Web sites relating to Global Climate Change.
This section is intended to give a list of sites on the Internet (biased towards the European area) that give information relating to the climate change discussion.
Met Office / Hadley Centre
The Hadley Centre for Climate Prediction & Research, is an integral part of the Met Office (located at Exeter). The centre is the focus of research into the scientific aspects of climate change and this site provides a useful starting point for information. It is funded via contracts from UK central government, particularly the Department for Environment, Food and Rural Affairs (DEFRA) and the European Commission (EC).
Intergovernmental Panel on Climate Change
The Intergovernmental Panel on Climate Change (IPCC) is jointly funded by the World Meteorological Organisation (WMO) and the United Nations Environmental Programme (UNEP). It aims to assess the raw science and the effects of climate change, and offers mitigating options or strategies for adaptation to human-forced climate change. This particular link will take you to the web site of working group 2 (WGII), which deals with impacts, adaptation and vulnerability, but is a useful jumping-off point for the whole range of IPCC activities.
Climatic Research Unit (University of East Anglia)
The Climatic Research Unit (CRU) is a small organisation, but is generally recognised as one of the leaders into the study of natural and anthropogenically-forced climate change. It works in collaboration with the Hadley Centre and other organisations (though independent from such), looking at climate history, the impact and cause of change and trends for the future.
The Tyndall Centre for Climate Change Research is funded by several research councils within the UK, and also gets some central government support. It aims to develop strategies for sustainable response to climate change, and acts as a focus for dialogue (nationally and internationally) across academic, business, media and government interests, as well as helping to educate the general public.
BBC Weather Centre information pages (BBCi)
Although there would not be any 'original' research on this site, because of the world-renowned status of the BBC, and particularly its web-site (BBCi), this source is a useful first-point of call for those wishing to brief themselves on the climate change debate. It can be recommended particularly for school-level studies as a jumping-off point to some of the other sites mentioned in this section. The BBC is funded by the UK broadcast licence fee.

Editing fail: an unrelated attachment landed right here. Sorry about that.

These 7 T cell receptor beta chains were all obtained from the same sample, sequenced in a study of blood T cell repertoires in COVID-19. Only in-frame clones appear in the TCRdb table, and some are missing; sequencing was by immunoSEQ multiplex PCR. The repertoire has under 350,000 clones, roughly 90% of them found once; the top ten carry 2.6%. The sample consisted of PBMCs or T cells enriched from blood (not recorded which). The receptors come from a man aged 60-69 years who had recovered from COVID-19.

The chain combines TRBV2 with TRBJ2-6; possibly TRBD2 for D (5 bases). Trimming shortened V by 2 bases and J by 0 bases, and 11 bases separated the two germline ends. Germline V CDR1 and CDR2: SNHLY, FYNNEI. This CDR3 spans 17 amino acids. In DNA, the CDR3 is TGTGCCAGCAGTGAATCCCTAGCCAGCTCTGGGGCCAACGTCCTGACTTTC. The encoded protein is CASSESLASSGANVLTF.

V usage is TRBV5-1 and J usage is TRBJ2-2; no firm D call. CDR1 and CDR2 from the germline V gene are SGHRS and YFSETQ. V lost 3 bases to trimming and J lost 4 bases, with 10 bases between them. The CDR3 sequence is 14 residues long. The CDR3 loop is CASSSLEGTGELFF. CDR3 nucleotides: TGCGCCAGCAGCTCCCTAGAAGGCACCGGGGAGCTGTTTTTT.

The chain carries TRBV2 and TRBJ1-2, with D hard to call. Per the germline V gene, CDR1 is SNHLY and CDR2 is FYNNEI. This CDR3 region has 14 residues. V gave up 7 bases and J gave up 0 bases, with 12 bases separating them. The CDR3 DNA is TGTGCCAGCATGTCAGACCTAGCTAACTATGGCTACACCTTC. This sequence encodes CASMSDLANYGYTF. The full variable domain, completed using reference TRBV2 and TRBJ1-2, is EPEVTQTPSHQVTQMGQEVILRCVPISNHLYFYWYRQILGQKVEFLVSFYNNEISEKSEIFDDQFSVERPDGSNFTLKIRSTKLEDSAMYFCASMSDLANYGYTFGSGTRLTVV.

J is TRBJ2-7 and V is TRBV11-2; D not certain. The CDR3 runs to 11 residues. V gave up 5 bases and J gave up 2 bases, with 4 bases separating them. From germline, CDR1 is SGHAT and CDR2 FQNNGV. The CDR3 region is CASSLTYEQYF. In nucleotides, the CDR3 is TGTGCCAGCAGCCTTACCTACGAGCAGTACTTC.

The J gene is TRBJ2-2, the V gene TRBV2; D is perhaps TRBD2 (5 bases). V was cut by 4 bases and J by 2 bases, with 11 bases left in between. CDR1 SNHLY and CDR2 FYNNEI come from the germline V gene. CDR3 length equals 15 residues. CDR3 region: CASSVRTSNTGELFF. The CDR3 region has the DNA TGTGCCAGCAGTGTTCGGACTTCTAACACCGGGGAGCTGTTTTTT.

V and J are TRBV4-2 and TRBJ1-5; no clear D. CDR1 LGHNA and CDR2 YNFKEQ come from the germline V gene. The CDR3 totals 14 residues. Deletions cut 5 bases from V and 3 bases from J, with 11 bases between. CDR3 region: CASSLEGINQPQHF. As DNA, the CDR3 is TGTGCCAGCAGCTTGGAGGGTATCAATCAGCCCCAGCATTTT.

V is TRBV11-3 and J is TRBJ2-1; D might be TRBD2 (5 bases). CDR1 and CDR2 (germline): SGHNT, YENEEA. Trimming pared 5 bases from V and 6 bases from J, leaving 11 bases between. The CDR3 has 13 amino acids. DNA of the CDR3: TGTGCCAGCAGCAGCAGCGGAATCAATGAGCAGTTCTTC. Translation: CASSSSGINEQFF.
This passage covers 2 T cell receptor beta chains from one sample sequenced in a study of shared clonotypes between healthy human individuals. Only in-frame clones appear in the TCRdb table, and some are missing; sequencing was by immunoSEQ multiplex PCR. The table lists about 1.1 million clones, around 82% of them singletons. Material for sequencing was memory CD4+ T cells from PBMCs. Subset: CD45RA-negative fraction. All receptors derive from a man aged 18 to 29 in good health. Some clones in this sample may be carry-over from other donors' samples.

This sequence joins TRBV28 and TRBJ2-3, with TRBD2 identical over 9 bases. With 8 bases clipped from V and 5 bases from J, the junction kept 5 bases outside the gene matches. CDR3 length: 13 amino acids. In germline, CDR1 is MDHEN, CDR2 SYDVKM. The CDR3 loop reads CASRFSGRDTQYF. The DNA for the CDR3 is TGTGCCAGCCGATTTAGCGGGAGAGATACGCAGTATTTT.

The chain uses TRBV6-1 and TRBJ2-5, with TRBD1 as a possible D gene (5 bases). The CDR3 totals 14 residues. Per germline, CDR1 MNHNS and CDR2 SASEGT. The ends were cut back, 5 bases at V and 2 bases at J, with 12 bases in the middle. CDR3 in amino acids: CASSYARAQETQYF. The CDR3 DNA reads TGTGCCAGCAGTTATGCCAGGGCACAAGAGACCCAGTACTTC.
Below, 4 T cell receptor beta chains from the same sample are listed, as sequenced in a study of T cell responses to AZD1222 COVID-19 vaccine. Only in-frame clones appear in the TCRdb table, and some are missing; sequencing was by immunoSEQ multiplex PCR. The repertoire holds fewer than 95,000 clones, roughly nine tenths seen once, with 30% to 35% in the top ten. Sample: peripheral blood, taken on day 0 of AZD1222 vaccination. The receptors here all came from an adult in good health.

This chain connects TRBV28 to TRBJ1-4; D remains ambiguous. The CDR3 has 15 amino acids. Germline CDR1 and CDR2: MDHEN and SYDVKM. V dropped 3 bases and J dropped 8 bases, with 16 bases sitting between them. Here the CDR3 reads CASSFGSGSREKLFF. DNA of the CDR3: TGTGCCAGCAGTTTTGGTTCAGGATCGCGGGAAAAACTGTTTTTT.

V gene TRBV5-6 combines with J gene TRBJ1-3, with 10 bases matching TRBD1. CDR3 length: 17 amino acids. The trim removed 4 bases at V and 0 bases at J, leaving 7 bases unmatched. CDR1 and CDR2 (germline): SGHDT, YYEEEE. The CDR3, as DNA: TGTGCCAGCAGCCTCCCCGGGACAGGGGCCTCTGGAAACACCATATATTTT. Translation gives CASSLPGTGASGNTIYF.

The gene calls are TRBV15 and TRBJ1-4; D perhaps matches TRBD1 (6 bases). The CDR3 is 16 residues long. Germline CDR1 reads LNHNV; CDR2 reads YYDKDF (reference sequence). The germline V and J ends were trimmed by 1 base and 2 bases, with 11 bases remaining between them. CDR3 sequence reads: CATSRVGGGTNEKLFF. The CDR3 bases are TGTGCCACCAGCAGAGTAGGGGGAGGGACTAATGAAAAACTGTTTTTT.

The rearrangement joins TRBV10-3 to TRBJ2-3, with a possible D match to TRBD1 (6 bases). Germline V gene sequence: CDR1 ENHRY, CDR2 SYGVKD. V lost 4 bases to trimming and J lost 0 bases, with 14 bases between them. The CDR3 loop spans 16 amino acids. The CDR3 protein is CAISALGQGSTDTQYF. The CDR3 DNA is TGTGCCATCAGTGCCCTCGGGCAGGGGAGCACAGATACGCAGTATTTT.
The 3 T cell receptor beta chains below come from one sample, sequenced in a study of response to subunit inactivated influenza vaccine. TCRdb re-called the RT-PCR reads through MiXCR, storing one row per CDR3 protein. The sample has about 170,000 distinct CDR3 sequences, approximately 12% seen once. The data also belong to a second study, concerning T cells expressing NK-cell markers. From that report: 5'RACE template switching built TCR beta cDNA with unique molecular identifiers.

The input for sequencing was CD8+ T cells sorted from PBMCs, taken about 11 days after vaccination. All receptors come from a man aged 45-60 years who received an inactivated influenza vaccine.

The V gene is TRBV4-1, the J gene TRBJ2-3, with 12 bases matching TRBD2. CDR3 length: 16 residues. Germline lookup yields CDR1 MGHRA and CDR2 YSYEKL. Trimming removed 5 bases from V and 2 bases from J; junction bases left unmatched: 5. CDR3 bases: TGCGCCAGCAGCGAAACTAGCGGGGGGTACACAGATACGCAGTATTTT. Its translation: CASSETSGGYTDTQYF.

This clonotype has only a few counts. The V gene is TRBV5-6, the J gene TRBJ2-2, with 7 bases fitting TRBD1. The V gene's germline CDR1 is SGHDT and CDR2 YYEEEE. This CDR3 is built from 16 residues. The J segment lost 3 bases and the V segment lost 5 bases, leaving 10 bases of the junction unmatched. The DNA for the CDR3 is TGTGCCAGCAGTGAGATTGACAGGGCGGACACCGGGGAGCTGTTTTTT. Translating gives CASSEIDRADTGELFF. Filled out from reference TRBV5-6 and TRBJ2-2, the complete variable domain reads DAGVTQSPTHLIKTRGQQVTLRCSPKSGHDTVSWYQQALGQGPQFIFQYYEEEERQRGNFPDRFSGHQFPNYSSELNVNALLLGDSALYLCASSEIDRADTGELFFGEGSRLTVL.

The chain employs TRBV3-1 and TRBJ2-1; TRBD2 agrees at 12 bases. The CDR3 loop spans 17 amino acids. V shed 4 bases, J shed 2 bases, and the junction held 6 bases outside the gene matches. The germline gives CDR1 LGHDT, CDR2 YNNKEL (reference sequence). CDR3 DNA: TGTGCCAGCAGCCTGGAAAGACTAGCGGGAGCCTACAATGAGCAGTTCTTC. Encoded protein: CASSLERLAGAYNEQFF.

UK Climate Impacts Programme
The UKCIP aims to help organisations assess how they might be affected by climate change. It is funded by DEFRA and based at the University of Oxford. No underlying science will be found here, rather advice based on work by, for example, the Hadley Centre & the IPCC as to how the UK can adapt to changes foreseen.
Climate Change FAQ
This is the classical way that the old 'usenet' community would keep itself updated on specific topics: by having a FAQ (Frequently Asked/Answered Questions) list available. At the time of writing this section, you should note that this FAQ was last updated in 1997, so care needed.
MMU Student Guide to Climate Change
This is a huge document, intended as a briefing resource for students studying on the various environmental courses at the Manchester Metropolitan University. I don't think it is intended that you plough through it from page 1, but by using the menus, some very useful information is contained therein.
US Global Change Research Information Office
To quote from the home page .. "since 1993, disseminating scientific research information useful in preventing, mitigating, or adapting to the effects of global change." As it is US federal government funded, it carries weight and offsets somewhat the oft-held view that all in the States don't care about 'global warming': careful perusal of this site suggests otherwise.
Evert Wesker's site relating to the climate change debate
This is a personal site maintained by someone who works in the Oil industry - no, don't switch off! There is much good sense here, as well as many links to other points of information. Issues addressed are those that we all think about / discuss from time-to-time.
Alastair McDonald's site, primarily relating to sea-ice changes
Alastair's particular interest lies in the changes of sea-ice and ocean temperatures - particularly in the Northern Hemisphere. The site is particularly useful for the comparison over recent years in the extent of Arctic sea-ice.